Implementing PX4 avoidance in mission mode using the voxl and QGC

  • I have set up the collision prevention system using the documentation given. Still, I see that there is no documentation for obstacle avoidance in mission mode, particularly the local planner node PX4 created. I have been able to fly a drone with PX4 avoidance using the Jetson TX2, but I do not know how to set this up on the voxl and get all the necessary dependencies installed for the local planner to function. For example, I wasn't able to install the pcl-ros package on the voxl. Is this possible to implement the mission mode version of obstacle avoidance using the voxl as the companion computer and the stereo pair, tracking camera, and the flight core? If not, are there some workarounds or different nodes I could use for the stereo camera pair, at least? I'd still like to use the algorithm implemented in the PX4 avoidance repo if possible.

  • You should be able to use the open source PX4 avoidance, but it may require a bit of an atypical architecture. When trying to use big ROS projects we recommended running Ubuntu on VOXL in Docker

    The base Yocto layer should be ROS core and expose the VIO and depth from stereo modules:

    Then the Ubuntu OS in the Docker should subscribe to the appropriate hardware layer topics to execute the PX4 Autonomy

    We should have this better documented, but keep asking on this thread and we'll try to get you going. Shouldn't be any major blockers, but a few tweaks are probably necessary.

  • Thank you, I'll follow this and will let you know if I do it successfully or if there are any roadblocks in the way!

  • Alright, my first roadblock! I was able to set up a docker image running ubuntu and I have installed voxl-cam-ros, snap_vio, and the dfs node and have built the catkin workspace with no problems seemingly. My problem comes with what to do next exactly: I could continue with the PX4 avoidance README and try SITL but I'm not sure about that because that involves installing PX4's firmware and running a gazebo simulation, which seems too cumbersome both in space and graphics for the VOXL to do. The second option would be to run in hardware. Part of the process of running the PX4 local planner requires specifying the camera serial number along with the company name before running "" which adds several parameters to launch a specific launch file for the camera specified. The second option seems like the more likely option but I'm not sure.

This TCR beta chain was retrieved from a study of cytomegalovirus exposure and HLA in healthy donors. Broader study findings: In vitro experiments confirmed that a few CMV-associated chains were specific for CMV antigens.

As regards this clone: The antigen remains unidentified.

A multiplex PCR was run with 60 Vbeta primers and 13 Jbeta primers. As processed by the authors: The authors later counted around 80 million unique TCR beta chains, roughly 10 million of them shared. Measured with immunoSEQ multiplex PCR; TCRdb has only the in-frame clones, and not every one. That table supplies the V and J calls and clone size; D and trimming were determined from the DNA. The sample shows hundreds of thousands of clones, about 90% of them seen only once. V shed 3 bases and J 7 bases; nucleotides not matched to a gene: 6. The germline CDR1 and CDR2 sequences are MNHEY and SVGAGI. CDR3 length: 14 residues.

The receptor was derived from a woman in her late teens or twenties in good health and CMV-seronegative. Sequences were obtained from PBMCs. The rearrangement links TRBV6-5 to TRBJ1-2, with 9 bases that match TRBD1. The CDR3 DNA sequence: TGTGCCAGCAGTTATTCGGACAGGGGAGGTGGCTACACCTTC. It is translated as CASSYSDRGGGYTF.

So my question is two-fold: Should I try to run this in SITL at all or just run it in hardware and if so, what parameters/launch files do I need to include so I could run with this in hardware? Do I even need to set up the node for the stereo camera in the same way it is done for the Realsense or Occipital cameras (For reference, I'm specifically referring to the Run on Hardware section of the PX4 avoidance repo).

    Thanks for the help already! Hopefully, I won't have too many more issues that I'll need more insight on.

  • We haven't tried the Avoidance stack in a while, so it's probably going to come down to what you are more comfortable with. If you are comfortable with Gazebo, SITL might be a good way to go.

    The trick with ROS always comes down to making sure all of the nodes are talking to each other. There is a good tutorial on debugging ROS here

    You'll want to have a list of the ROS topics the Ubuntu PX4 Avoidance stack requires, and then a list of the ROS topics the yocto base layer is providing. Then you'll need to map the two together.

    You should only have one roscore, which should likely be in the Yocto layer. Your PC implementation should be able to see that if you have ROS_IP, etc configured properly.